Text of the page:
Obverse. Photo © Monetnik.ru
  • 1 Dollar 2024, KM# 796, United States of America (USA), American Innovation $1 Coin Program, Illinois
  • 1 Dollar 2024, KM# 796, United States of America (USA), American Innovation $1 Coin Program, Illinois

The 56-coin American Innovation $1 Coin Program started in 2018. The program mandates that the Mint will issue four noncirculating dollar coins annually for 14 years.

One coin will be issued for each of the 50 states in the order in which each state ratified the U.S. Constitution or entered the Union. Following the states, the District of Columbia and the U.S. territories in order, Commonwealth of Puerto Rico, Guam, American Samoa, the United States Virgin Islands, and the Commonwealth of the Northern Mariana Islands all would also present an innovator from their area.

The American Innovation $1 Coin representing Illinois recognizes the steel plow.


Depicts the Statue of Liberty in profile with the inscriptions “IN GOD WE TRUST” and “$1.” In 2019, a privy mark was added under "WE TRUST".

The Statue of Liberty, a colossal neoclassical sculpture on Liberty Island in New York City, in the United States. The Statue is the work of sculptor Frederic Auguste Bartholdi, who enlisted the assistance of engineer Alexandre Gustave Eiffel, designer of the Eiffel Tower.

The Statue of Liberty was completed in 1884 in France and shipped to the United States in June 1885, having been disassembled into 350 individual pieces that were packed in over 200 crates for the transatlantic voyage. In four months’ time, it was re-assembled in New York Harbor, standing just over 151 feet from the top of the statue’s base to the tip of the torch her right hand holds high above the waters of New York Harbor.

Originally intended as a gift to celebrate the American Centennial in 1876, the Statue of Liberty was given to the United States as a symbol of the friendship forged between the new American government and the government of France during the American Revolutionary War.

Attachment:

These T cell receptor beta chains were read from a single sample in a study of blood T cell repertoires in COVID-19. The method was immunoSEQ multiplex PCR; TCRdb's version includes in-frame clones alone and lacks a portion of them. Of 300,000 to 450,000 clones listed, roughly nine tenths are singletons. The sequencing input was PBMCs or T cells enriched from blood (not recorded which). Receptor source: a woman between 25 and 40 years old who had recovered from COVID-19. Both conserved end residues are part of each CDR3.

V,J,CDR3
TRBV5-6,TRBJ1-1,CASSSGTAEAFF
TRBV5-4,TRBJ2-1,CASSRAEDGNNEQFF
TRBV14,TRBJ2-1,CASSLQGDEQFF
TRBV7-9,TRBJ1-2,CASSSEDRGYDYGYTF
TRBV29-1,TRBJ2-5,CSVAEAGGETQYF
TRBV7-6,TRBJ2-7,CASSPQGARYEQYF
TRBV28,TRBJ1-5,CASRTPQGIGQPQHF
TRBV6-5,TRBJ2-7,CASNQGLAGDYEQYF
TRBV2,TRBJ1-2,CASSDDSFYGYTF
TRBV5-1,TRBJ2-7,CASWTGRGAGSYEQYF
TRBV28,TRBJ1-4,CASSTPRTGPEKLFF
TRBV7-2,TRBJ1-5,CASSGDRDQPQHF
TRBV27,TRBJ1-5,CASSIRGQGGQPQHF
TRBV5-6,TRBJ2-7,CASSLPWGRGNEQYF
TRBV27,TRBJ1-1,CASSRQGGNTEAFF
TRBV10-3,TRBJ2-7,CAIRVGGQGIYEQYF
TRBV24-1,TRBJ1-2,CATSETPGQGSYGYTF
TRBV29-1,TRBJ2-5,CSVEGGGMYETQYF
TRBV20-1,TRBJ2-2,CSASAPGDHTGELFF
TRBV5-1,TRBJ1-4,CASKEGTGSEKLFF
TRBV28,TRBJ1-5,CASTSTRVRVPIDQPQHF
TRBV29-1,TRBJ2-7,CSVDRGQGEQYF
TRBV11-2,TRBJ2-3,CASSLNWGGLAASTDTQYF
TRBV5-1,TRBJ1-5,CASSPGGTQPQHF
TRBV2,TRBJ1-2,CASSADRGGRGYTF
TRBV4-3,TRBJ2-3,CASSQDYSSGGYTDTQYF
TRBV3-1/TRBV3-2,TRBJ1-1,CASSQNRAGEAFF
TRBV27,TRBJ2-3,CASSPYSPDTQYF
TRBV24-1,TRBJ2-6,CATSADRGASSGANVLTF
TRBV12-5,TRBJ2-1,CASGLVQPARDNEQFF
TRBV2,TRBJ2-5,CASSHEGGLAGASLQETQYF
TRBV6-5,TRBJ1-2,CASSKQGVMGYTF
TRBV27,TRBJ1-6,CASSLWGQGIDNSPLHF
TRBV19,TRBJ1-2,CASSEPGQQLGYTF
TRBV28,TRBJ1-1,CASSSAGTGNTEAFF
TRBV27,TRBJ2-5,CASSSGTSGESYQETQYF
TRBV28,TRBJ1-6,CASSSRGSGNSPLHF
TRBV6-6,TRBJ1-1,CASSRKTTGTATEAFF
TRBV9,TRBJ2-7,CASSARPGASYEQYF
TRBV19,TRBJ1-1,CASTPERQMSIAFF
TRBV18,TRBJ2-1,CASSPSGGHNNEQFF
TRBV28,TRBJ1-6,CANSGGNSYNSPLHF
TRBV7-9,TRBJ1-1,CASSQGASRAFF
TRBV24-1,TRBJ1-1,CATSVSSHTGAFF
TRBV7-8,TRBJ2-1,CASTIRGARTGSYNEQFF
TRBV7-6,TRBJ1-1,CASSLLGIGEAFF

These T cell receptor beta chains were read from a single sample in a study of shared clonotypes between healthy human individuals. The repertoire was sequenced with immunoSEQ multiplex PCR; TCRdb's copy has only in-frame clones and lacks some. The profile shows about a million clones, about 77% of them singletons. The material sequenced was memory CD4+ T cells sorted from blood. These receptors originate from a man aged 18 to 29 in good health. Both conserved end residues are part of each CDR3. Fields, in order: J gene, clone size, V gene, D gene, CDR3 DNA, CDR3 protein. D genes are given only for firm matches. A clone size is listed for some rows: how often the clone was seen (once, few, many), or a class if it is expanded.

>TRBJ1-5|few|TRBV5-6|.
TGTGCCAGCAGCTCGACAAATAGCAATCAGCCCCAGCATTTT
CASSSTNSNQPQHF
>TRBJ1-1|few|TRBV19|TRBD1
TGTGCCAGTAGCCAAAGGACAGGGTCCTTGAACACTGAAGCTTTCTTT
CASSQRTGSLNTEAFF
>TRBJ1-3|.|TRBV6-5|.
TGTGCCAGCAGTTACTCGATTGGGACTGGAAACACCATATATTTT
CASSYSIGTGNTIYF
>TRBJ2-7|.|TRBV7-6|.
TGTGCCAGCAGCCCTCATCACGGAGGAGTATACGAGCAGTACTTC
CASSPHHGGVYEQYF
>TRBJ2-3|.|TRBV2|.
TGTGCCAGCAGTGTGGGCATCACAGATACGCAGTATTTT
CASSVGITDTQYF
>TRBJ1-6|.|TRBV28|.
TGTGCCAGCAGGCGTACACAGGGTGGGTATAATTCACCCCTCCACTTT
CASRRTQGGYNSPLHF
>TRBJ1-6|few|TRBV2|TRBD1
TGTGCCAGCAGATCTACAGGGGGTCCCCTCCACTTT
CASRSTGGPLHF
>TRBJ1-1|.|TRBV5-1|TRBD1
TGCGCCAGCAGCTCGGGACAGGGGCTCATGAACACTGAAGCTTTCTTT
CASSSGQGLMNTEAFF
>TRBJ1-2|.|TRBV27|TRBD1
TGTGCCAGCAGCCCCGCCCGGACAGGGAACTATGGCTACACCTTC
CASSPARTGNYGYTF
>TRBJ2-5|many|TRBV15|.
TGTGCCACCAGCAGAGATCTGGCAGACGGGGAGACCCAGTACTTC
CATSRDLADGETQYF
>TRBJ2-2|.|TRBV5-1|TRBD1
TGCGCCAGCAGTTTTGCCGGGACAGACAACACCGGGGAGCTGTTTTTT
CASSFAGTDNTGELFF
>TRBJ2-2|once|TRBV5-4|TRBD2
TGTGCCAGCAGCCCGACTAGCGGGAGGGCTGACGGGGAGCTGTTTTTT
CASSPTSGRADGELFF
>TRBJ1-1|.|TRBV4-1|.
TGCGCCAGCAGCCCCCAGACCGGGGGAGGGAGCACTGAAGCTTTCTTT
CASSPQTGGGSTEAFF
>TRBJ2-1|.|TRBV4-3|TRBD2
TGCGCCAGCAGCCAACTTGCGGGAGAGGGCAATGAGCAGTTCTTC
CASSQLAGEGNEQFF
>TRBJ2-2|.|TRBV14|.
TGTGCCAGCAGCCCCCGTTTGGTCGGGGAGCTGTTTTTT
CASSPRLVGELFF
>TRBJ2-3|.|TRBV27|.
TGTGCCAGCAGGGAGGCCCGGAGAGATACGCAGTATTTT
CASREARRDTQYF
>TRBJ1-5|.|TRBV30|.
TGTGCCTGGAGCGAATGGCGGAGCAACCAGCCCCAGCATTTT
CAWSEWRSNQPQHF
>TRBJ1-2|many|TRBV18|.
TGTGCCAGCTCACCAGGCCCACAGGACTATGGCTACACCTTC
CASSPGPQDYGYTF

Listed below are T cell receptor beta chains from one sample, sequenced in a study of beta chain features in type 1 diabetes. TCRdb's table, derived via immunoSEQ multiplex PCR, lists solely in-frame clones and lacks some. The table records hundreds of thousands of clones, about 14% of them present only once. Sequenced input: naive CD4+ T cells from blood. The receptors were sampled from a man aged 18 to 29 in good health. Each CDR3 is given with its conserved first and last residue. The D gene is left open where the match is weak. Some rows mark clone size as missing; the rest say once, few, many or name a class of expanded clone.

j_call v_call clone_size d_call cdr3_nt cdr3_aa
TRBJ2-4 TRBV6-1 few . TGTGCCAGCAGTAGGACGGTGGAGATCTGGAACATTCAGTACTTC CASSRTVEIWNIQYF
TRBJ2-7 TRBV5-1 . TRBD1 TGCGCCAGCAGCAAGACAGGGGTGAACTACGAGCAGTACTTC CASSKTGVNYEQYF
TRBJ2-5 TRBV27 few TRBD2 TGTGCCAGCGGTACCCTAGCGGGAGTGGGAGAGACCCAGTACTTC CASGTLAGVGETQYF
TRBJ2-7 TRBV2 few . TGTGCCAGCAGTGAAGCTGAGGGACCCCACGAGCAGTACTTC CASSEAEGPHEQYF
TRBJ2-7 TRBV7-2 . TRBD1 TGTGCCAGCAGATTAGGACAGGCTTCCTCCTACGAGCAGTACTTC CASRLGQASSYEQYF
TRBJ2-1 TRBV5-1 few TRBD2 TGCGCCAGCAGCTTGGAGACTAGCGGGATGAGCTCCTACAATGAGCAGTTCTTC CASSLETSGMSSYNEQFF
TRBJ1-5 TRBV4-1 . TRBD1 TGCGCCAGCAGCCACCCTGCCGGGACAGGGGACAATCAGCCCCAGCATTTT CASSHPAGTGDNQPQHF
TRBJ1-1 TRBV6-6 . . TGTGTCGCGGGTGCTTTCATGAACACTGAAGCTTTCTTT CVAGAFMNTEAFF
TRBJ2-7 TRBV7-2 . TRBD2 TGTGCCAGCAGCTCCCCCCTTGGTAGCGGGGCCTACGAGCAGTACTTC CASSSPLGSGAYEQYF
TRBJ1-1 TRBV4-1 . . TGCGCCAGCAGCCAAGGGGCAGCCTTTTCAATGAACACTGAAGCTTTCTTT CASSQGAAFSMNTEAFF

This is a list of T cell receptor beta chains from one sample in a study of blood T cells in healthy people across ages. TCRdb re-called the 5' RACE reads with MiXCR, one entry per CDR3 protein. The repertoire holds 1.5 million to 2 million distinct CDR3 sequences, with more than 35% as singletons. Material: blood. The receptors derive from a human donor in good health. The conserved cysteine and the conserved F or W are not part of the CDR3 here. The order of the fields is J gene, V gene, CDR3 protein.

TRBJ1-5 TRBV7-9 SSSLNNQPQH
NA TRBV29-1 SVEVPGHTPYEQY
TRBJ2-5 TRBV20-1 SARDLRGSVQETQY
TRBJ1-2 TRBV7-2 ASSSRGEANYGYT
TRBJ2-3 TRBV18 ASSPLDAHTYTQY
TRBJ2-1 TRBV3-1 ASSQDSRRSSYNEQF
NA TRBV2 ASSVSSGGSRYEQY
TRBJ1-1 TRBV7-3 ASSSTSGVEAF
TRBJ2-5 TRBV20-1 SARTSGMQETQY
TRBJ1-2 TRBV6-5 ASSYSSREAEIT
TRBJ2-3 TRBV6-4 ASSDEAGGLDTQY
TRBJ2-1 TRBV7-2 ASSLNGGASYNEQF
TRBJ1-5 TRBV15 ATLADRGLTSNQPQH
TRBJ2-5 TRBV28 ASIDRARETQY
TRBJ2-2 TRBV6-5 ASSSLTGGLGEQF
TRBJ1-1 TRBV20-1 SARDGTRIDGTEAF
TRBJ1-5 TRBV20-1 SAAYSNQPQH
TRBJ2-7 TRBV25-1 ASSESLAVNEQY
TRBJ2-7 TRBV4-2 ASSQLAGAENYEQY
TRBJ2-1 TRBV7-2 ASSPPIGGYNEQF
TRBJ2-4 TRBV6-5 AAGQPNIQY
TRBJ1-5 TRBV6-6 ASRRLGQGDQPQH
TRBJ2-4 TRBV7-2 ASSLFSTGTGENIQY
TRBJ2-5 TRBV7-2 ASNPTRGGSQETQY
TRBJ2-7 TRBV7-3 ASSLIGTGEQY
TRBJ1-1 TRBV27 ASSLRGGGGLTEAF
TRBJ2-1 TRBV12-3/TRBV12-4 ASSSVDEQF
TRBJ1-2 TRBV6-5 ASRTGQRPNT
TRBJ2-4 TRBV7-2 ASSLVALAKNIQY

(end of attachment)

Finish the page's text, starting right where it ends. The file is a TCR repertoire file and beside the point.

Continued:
Artist: Justin Kunz
Engraver: Phebe Hemphill



Depicts a large steel plow blade affixed to a right-handed beam and braces. Behind the plow is a stand of Big Bluestem prairie grass and a field of soil below.

The migration of Americans to the Midwest in the 1800s, marking the start of agriculture's industrial age, was spurred by the invention of the steel plow.

In the early 1800s, as people moved from the East to the Midwest, they faced the challenge of plowing through the region's grassland prairies. The wooden plows that worked well on the East Coast's sandy soil struggled with the dense Midwestern sod. Blacksmith John Lane from Homer Township, Illinois, addressed this issue by creating a plow from an old sawmill blade, polished to prevent soil sticking. After successful field tests, Lane's plow entered production, initially on his farm and later in Lockport, Illinois. Although Lane never patented his invention, his plow became commercially successful by the 1850s.

During this period, various plow-makers were in competition. The steel plow achieved commercial success in 1837 when John Deere, in Grand Detour, Illinois, introduced his version, also derived from a sawmill blade. However, unlike individual crafting, Deere implemented an industrial-scale production process for plows.

Sculptor: Renata Gordon (RG)
Designer: Beth Zaiken (BZ)



Inscribed along the edge of the coin is the year of minting, the mint mark, and also the legend "E Pluribus Unum" (Latin for "Out of many, one").

2024 P ★★★ E PLURIBUS UNUM ★★★★★★★★★★

Type Commemorative Issue (Non-circulating)
Material Manganese Brass
Weight 8.1 g
Diameter 26.5 mm
Thickness -
Shape round
Alignment Coin
Denver Mint (D)
Philadelphia Mint (P)
San Francisco Mint (S)

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American Innovation $1 Coin Program

Manganese Brass, 8.1 g, ⌀ 26.5 mm

American Innovation $1 Coin Program

Manganese Brass, 8.1 g, ⌀ 26.5 mm

American Innovation $1 Coin Program

Manganese Brass, 8.1 g, ⌀ 26.5 mm